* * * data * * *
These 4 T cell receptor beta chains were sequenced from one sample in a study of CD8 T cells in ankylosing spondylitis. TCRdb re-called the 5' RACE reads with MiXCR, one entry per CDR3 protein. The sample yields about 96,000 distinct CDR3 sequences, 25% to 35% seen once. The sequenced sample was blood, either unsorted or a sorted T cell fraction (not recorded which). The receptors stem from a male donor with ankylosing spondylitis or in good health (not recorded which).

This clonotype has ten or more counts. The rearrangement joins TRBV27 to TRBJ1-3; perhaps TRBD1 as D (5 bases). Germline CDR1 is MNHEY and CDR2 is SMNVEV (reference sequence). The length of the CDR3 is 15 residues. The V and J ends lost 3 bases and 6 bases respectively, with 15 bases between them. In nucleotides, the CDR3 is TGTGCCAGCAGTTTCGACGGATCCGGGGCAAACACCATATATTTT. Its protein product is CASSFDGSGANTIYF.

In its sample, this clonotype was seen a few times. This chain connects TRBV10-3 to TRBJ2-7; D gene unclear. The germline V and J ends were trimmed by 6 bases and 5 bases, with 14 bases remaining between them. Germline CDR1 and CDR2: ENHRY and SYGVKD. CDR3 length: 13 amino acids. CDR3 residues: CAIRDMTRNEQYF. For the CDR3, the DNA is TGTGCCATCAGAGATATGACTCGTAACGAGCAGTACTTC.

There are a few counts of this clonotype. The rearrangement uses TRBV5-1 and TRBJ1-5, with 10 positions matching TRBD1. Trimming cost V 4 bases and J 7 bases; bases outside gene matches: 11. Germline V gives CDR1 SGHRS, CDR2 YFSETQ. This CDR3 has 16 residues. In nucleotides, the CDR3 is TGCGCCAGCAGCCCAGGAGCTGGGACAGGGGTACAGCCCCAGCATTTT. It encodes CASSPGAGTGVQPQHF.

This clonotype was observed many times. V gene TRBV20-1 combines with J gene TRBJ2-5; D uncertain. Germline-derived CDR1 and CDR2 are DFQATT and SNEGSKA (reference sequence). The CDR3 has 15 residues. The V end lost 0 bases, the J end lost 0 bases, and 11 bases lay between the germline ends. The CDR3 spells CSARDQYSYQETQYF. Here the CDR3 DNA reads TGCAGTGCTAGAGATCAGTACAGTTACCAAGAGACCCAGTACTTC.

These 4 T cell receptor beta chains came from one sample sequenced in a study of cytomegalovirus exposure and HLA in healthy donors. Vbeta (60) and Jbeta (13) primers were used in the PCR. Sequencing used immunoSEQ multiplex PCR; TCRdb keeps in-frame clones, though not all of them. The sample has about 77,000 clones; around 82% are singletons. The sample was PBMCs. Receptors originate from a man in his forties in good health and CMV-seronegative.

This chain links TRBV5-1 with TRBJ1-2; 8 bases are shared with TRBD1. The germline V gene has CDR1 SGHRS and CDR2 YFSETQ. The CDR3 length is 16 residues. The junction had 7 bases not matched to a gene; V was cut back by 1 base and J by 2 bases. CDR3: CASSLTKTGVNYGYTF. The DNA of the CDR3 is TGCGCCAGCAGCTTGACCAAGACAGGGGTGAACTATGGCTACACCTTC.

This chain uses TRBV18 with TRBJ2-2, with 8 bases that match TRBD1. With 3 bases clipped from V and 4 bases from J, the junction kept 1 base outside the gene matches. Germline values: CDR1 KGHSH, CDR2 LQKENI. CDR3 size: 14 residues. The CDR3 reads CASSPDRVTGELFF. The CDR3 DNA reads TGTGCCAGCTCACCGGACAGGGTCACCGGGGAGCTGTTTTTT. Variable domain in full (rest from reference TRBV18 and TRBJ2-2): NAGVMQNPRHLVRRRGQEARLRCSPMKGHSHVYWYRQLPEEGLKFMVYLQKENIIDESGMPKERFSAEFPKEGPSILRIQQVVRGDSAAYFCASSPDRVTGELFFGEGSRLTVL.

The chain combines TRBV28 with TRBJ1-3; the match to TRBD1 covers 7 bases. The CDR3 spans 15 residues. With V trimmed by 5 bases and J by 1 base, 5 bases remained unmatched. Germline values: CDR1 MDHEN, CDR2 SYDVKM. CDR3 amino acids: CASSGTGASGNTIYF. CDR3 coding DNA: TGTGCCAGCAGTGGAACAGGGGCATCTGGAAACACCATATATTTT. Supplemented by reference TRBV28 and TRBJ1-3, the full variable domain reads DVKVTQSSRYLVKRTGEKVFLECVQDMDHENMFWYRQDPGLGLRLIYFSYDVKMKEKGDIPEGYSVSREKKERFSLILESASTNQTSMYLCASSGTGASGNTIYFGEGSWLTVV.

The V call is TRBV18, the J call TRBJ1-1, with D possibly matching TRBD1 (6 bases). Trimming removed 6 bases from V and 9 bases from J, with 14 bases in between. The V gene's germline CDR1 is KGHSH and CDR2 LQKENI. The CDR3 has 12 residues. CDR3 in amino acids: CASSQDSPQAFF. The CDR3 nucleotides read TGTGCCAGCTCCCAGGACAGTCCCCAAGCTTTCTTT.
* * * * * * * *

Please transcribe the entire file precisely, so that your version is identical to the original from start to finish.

These 4 T cell receptor beta chains were sequenced from one sample in a study of CD8 T cells in ankylosing spondylitis. TCRdb re-called the 5' RACE reads with MiXCR, one entry per CDR3 protein. The sample yields about 96,000 distinct CDR3 sequences, 25% to 35% seen once. The sequenced sample was blood, either unsorted or a sorted T cell fraction (not recorded which). The receptors stem from a male donor with ankylosing spondylitis or in good health (not recorded which).

This clonotype has ten or more counts. The rearrangement joins TRBV27 to TRBJ1-3; perhaps TRBD1 as D (5 bases). Germline CDR1 is MNHEY and CDR2 is SMNVEV (reference sequence). The length of the CDR3 is 15 residues. The V and J ends lost 3 bases and 6 bases respectively, with 15 bases between them. In nucleotides, the CDR3 is TGTGCCAGCAGTTTCGACGGATCCGGGGCAAACACCATATATTTT. Its protein product is CASSFDGSGANTIYF.

In its sample, this clonotype was seen a few times. This chain connects TRBV10-3 to TRBJ2-7; D gene unclear. The germline V and J ends were trimmed by 6 bases and 5 bases, with 14 bases remaining between them. Germline CDR1 and CDR2: ENHRY and SYGVKD. CDR3 length: 13 amino acids. CDR3 residues: CAIRDMTRNEQYF. For the CDR3, the DNA is TGTGCCATCAGAGATATGACTCGTAACGAGCAGTACTTC.

There are a few counts of this clonotype. The rearrangement uses TRBV5-1 and TRBJ1-5, with 10 positions matching TRBD1. Trimming cost V 4 bases and J 7 bases; bases outside gene matches: 11. Germline V gives CDR1 SGHRS, CDR2 YFSETQ. This CDR3 has 16 residues. In nucleotides, the CDR3 is TGCGCCAGCAGCCCAGGAGCTGGGACAGGGGTACAGCCCCAGCATTTT. It encodes CASSPGAGTGVQPQHF.

This clonotype was observed many times. V gene TRBV20-1 combines with J gene TRBJ2-5; D uncertain. Germline-derived CDR1 and CDR2 are DFQATT and SNEGSKA (reference sequence). The CDR3 has 15 residues. The V end lost 0 bases, the J end lost 0 bases, and 11 bases lay between the germline ends. The CDR3 spells CSARDQYSYQETQYF. Here the CDR3 DNA reads TGCAGTGCTAGAGATCAGTACAGTTACCAAGAGACCCAGTACTTC.

These 4 T cell receptor beta chains came from one sample sequenced in a study of cytomegalovirus exposure and HLA in healthy donors. Vbeta (60) and Jbeta (13) primers were used in the PCR. Sequencing used immunoSEQ multiplex PCR; TCRdb keeps in-frame clones, though not all of them. The sample has about 77,000 clones; around 82% are singletons. The sample was PBMCs. Receptors originate from a man in his forties in good health and CMV-seronegative.

This chain links TRBV5-1 with TRBJ1-2; 8 bases are shared with TRBD1. The germline V gene has CDR1 SGHRS and CDR2 YFSETQ. The CDR3 length is 16 residues. The junction had 7 bases not matched to a gene; V was cut back by 1 base and J by 2 bases. CDR3: CASSLTKTGVNYGYTF. The DNA of the CDR3 is TGCGCCAGCAGCTTGACCAAGACAGGGGTGAACTATGGCTACACCTTC.

This chain uses TRBV18 with TRBJ2-2, with 8 bases that match TRBD1. With 3 bases clipped from V and 4 bases from J, the junction kept 1 base outside the gene matches. Germline values: CDR1 KGHSH, CDR2 LQKENI. CDR3 size: 14 residues. The CDR3 reads CASSPDRVTGELFF. The CDR3 DNA reads TGTGCCAGCTCACCGGACAGGGTCACCGGGGAGCTGTTTTTT. Variable domain in full (rest from reference TRBV18 and TRBJ2-2): NAGVMQNPRHLVRRRGQEARLRCSPMKGHSHVYWYRQLPEEGLKFMVYLQKENIIDESGMPKERFSAEFPKEGPSILRIQQVVRGDSAAYFCASSPDRVTGELFFGEGSRLTVL.

The chain combines TRBV28 with TRBJ1-3; the match to TRBD1 covers 7 bases. The CDR3 spans 15 residues. With V trimmed by 5 bases and J by 1 base, 5 bases remained unmatched. Germline values: CDR1 MDHEN, CDR2 SYDVKM. CDR3 amino acids: CASSGTGASGNTIYF. CDR3 coding DNA: TGTGCCAGCAGTGGAACAGGGGCATCTGGAAACACCATATATTTT. Supplemented by reference TRBV28 and TRBJ1-3, the full variable domain reads DVKVTQSSRYLVKRTGEKVFLECVQDMDHENMFWYRQDPGLGLRLIYFSYDVKMKEKGDIPEGYSVSREKKERFSLILESASTNQTSMYLCASSGTGASGNTIYFGEGSWLTVV.

The V call is TRBV18, the J call TRBJ1-1, with D possibly matching TRBD1 (6 bases). Trimming removed 6 bases from V and 9 bases from J, with 14 bases in between. The V gene's germline CDR1 is KGHSH and CDR2 LQKENI. The CDR3 has 12 residues. CDR3 in amino acids: CASSQDSPQAFF. The CDR3 nucleotides read TGTGCCAGCTCCCAGGACAGTCCCCAAGCTTTCTTT.